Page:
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Re: Why Did Mammals Survive the 'K/T Extinction'?

On Wed, Feb 3rd, 2010 at 3:13 PM, Paul Heinrich <oxytropidoceras@cox.net> wrote:

> Probing Question: Why did mammals survive the 'K/T extinction'?
> Thursday by Nick Bascom, Research/Penn State,  January 28, 2010
> http://live.psu.edu/story/44042
> Why Did Mammals Survive the 'K/T Extinction'? Science Daily
> January 31, 2010,
> http://www.sciencedaily.com/releases/2010/01/100131221348.htm

Studies in the areas that were wiped clean of life around Mount St.Helens 
indicated that 
insect/arachnid populations are amongst the first to recolonise devastated 
areas. Even before plant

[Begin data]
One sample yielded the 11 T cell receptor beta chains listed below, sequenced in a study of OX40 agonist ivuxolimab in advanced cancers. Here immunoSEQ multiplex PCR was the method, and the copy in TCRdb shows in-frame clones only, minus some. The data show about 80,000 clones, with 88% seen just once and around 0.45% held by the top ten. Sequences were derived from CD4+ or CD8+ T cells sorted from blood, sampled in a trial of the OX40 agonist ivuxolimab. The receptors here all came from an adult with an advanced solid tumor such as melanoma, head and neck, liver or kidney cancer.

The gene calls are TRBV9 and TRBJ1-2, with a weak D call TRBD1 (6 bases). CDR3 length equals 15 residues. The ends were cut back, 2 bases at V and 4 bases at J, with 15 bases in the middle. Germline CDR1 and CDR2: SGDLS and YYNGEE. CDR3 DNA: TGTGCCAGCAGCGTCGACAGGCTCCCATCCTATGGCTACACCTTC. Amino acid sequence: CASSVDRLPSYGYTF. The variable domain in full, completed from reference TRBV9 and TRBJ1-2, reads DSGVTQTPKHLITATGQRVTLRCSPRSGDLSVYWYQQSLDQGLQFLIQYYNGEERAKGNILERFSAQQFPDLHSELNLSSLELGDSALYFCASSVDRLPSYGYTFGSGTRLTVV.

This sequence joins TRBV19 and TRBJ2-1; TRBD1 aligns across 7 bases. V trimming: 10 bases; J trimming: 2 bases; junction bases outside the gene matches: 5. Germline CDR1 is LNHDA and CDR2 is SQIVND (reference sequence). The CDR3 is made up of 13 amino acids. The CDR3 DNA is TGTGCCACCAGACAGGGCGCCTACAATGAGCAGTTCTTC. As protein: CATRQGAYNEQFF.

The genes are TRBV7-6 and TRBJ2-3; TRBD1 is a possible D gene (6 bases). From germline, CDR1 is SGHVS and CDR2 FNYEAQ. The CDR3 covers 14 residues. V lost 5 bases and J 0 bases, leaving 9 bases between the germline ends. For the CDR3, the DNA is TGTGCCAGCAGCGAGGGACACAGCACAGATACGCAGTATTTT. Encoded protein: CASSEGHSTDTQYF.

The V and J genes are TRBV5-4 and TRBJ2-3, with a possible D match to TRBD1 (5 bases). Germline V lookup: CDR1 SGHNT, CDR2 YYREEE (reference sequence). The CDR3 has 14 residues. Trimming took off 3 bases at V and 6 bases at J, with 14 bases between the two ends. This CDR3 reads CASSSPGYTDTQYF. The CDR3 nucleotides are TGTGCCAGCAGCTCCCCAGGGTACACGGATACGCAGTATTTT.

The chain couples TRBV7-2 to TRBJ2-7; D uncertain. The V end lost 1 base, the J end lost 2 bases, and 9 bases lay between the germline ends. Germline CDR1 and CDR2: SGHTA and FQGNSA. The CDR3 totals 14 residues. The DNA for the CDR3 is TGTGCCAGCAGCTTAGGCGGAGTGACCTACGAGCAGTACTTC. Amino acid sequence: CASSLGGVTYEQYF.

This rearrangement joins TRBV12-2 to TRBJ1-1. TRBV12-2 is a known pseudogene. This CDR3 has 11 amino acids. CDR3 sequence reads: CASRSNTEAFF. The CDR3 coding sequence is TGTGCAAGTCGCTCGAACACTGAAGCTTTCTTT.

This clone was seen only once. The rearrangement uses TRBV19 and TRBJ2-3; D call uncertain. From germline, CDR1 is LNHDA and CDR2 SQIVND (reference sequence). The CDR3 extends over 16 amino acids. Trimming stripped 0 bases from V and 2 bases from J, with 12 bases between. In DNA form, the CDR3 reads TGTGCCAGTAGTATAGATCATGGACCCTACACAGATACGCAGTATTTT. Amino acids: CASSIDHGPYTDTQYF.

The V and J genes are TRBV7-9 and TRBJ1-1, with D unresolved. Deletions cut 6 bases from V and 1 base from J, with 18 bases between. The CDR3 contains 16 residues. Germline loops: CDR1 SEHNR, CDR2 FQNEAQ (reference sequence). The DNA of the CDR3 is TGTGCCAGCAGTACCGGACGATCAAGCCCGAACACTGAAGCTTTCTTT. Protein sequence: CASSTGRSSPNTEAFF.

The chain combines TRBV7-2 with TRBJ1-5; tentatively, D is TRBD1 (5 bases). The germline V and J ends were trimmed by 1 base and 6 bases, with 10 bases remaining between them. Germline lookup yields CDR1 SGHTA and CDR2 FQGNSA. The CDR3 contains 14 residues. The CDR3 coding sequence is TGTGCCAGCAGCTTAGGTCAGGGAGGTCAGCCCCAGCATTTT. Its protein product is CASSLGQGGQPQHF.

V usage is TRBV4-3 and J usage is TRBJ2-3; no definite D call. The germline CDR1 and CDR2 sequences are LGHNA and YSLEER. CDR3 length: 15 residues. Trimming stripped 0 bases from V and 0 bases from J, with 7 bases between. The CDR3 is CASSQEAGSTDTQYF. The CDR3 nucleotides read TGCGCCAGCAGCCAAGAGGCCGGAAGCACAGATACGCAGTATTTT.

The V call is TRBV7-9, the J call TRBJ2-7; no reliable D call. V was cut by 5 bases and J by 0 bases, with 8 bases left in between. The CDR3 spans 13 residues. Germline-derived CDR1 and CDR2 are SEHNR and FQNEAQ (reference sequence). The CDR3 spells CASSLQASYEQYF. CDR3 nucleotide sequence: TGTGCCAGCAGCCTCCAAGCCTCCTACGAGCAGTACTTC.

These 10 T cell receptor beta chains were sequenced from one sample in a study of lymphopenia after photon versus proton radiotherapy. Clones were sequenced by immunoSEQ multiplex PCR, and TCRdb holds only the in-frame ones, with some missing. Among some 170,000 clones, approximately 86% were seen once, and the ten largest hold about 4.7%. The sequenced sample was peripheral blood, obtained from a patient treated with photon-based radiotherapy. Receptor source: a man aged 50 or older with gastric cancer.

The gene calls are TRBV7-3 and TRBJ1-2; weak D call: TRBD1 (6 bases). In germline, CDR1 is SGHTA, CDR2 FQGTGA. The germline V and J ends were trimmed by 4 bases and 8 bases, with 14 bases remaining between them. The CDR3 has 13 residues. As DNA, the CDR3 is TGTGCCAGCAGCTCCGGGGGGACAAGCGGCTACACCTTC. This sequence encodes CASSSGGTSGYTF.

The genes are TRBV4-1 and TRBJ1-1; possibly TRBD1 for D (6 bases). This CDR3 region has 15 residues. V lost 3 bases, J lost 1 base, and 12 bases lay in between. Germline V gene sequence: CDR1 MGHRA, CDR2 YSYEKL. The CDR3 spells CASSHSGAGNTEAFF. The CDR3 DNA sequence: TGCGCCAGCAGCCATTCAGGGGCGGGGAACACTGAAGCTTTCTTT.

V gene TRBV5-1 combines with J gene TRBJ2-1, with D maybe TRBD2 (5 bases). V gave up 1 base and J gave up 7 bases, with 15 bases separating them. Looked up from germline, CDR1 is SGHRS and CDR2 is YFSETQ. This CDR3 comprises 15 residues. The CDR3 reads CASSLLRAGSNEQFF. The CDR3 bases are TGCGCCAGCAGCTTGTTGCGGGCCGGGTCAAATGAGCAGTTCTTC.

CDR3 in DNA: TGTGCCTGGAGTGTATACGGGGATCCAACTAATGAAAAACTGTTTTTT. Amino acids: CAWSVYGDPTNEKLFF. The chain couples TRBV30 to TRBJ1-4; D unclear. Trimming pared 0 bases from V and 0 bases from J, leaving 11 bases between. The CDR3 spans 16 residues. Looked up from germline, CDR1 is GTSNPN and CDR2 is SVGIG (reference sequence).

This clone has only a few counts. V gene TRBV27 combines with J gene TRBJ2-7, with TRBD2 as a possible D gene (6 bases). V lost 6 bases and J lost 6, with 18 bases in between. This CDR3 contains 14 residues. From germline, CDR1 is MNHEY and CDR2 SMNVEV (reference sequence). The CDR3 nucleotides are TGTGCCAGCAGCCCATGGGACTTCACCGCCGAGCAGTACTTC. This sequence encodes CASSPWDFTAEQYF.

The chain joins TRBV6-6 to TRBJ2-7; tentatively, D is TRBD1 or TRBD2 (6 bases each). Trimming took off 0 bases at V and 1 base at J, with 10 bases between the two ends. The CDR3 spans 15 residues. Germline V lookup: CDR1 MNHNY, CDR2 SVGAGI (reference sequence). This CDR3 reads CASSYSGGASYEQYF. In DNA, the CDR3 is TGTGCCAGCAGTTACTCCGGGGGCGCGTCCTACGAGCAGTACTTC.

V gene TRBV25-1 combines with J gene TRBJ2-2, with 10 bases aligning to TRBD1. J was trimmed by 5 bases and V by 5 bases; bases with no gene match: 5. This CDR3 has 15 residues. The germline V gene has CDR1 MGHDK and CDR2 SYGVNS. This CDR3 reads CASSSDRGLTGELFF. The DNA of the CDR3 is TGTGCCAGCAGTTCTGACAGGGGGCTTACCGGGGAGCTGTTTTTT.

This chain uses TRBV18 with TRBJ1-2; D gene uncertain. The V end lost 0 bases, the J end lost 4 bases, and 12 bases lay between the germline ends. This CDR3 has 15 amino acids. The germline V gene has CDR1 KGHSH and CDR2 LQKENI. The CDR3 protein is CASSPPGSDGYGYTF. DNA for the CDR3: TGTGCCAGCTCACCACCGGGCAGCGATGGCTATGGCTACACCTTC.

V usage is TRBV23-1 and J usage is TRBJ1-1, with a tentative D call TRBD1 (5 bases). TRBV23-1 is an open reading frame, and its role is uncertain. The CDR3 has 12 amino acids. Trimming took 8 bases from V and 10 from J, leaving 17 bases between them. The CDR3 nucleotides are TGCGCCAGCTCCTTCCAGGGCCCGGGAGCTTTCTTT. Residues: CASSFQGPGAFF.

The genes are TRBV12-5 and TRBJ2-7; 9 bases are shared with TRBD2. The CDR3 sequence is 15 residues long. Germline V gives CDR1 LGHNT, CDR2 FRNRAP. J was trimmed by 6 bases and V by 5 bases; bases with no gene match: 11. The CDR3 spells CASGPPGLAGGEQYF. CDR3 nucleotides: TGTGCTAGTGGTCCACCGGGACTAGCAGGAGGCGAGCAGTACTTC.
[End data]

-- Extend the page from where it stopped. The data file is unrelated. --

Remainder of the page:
life begins to appear, an ouroboros-like insect/arachnid ecosystem can appear 
due to them 
constantly flying or being blown into the barren areas, surviving on the only 
edible resource 
availalel - each other.

If this was also the case in prehistory, then small insectivores may have been 
more likely to 
recolonise such devastated areas once arthropod communities took hold. This may 
have given 
small mammals and birds a slight edge, since they wouldn't have to hold out 
nearly as long for a 
predatable ecosystem to redevelop as larger predators or herbivores would have.

Certainly in modern deserts with little or no vegetation cover, small mammals 
and birds tend to be 
the most abundant of endotherms (although they're still outnumbered by reptiles 
and arthropods).


Dann Pigdon
GIS Specialist                         Australian Dinosaurs
Melbourne, Australia               http://home.alphalink.com.au/~dannj